Porn Legislation Affects Everyone #NoProp60

Porn Legislation Affects Everyone  #NoProp60

This is from the Daily Iowan, for the dumb ones, that’s a paper out of Iowa 🙂

Bipartisanship seems more and more like a fantasy these days. It seems Republicans and Democrats would rather butt heads for rhetorical points than make any meaningful attempts at compromise or progress. While meaningful ideological differences justify some of these clashes, a wide majority are simply just petty; for example, the continued delay on Supreme Court nominee Merrick Garland’s confirmation.

So it feels shocking that the Republican Party and Democratic Party in California are in agreement on anything, let alone a piece of legislation concerning the porn industry. Proposition 60 mandates the use of condoms during all on-screen intercourse, as well as requiring production companies to pay for performers’ vaccinations, testing, and medical exams. On the surface, this seems like a strong move to protect sex workers’ health and hold porn producers accountable for the well-being of their employees. Proposition 60 is based on Los Angeles’s Measure B, approved in 2012, to do the same thing on a local level and would essentially expand Measure B statewide. If passed, Proposition 60 would be in a position to be the template for nationwide legislation regarding the porn industry.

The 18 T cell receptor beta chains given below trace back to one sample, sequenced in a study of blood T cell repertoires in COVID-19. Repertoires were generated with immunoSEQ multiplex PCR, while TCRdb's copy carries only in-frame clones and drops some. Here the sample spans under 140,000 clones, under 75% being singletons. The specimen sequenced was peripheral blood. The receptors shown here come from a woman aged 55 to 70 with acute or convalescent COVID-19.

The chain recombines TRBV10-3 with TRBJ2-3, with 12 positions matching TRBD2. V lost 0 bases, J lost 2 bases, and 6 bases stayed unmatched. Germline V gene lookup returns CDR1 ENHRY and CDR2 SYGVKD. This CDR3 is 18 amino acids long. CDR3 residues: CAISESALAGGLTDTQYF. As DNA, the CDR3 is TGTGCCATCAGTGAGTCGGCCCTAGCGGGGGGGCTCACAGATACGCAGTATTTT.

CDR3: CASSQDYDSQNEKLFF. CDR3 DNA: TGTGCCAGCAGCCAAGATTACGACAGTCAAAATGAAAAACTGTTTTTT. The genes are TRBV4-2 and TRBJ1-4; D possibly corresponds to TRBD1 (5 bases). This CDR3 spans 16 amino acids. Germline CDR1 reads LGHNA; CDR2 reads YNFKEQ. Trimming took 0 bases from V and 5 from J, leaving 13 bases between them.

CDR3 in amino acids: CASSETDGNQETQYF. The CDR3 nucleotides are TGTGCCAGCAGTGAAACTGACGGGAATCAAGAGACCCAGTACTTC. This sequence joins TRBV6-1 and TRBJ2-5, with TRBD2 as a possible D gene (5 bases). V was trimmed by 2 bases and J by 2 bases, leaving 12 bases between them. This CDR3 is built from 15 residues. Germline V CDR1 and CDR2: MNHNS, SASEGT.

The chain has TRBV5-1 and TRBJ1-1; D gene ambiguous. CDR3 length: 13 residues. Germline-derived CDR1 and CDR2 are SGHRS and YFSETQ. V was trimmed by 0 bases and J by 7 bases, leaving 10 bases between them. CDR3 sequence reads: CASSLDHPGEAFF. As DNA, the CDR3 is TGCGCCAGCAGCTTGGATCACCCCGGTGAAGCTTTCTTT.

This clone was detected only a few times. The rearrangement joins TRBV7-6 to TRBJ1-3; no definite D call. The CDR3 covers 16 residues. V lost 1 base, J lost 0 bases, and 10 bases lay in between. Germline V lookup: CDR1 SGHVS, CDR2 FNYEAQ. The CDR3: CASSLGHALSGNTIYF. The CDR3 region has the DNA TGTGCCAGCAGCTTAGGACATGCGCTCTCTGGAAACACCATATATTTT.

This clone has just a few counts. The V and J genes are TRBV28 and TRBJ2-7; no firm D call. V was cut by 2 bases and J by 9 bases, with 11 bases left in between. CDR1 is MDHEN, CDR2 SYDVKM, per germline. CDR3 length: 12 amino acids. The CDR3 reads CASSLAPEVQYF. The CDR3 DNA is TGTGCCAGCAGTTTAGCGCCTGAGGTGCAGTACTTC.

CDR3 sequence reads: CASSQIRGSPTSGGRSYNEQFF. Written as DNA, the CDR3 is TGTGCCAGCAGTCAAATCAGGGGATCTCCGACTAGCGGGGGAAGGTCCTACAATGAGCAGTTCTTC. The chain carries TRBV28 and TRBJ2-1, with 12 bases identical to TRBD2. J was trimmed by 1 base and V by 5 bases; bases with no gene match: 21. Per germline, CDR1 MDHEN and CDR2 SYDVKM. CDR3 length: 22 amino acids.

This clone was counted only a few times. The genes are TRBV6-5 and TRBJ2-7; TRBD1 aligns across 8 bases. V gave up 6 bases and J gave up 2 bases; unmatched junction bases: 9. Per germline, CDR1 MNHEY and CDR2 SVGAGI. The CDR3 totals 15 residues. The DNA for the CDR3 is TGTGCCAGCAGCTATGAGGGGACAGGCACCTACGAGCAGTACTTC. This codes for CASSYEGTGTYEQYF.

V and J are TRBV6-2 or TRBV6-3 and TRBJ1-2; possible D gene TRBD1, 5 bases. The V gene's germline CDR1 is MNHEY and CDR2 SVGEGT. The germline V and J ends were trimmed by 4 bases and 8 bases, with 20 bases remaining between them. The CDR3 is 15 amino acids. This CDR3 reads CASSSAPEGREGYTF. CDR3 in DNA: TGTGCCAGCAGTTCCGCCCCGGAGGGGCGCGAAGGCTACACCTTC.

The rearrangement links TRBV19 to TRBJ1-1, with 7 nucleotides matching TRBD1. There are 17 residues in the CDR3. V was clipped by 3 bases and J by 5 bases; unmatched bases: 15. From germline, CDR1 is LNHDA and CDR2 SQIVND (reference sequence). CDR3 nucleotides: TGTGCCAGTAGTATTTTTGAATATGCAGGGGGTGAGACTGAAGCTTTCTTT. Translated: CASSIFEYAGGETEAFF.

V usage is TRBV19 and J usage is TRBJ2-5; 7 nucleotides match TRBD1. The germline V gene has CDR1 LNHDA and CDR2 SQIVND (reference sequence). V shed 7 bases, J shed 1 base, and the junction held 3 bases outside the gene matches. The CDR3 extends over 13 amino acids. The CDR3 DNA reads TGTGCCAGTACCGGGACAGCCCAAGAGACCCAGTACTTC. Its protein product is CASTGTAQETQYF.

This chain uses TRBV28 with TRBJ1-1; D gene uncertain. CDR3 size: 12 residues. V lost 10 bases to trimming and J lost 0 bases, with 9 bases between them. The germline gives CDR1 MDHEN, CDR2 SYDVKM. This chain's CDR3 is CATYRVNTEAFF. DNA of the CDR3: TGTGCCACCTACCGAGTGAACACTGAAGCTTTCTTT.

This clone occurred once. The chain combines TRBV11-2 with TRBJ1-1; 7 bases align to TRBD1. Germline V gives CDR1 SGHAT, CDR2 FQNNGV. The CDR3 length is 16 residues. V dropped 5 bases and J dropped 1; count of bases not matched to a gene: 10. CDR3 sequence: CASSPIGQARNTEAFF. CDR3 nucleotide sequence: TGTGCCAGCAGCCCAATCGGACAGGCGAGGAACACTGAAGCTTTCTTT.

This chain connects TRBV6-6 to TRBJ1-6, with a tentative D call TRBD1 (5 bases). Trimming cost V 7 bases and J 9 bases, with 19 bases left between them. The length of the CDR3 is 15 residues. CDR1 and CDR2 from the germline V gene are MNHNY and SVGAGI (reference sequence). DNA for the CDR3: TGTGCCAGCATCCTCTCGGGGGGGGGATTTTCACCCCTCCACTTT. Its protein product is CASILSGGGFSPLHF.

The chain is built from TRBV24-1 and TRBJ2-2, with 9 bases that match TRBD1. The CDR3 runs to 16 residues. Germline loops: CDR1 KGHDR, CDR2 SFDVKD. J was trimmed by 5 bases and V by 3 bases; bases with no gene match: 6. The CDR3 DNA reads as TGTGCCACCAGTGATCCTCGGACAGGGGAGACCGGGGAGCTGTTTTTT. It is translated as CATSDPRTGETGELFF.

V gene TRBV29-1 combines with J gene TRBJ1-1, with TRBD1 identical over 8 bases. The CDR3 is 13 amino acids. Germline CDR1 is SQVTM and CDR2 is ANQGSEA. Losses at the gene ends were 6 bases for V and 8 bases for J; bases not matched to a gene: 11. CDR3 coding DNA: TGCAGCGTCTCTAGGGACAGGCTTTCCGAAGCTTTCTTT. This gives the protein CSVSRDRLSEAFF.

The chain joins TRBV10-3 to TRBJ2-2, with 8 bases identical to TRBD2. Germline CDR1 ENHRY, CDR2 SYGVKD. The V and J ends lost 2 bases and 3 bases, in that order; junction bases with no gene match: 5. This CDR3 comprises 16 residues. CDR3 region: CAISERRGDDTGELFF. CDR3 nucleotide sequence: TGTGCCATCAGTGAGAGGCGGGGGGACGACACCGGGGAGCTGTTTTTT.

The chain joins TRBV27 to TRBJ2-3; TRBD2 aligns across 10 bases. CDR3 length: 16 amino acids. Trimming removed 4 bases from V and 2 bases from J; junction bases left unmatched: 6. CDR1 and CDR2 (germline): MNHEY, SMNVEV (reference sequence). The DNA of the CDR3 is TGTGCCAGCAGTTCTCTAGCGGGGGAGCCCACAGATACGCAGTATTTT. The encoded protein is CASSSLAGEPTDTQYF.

So why do both major parties in California oppose Proposition 60? In the official California voter’s guide, the primary argument against Prop 60 is that what it says it will do and what it will actually do are two wildly different things. Opponents argue that the wording of the initiative opens performers up to a variety of liabilities with regard to lawsuits.

Essentially, Prop 60 gives not only the state but also all private citizens of California the right to directly sue performers, on-set crews, and porn distributors, as well as production companies, if they see a violation of the law. In other terms, any of California’s 38 million residents is entitled to sue basically anyone associated with a given production, including cable, satellite, and Internet providers. And because films of any variety take a long time from filming to commercial release, scenes shot before the law takes effect will still be in a legally gray area, despite the money and time already invested.

More critically, Prop 60 is actually opposed by the vast majority of porn performers in the state of California and beyond. Supporters of Prop 60 can talk all they like about the various health organizations that support them (it’s worth noting roughly as many oppose them), but without the support of performers, Prop 60 can’t be considered viable.

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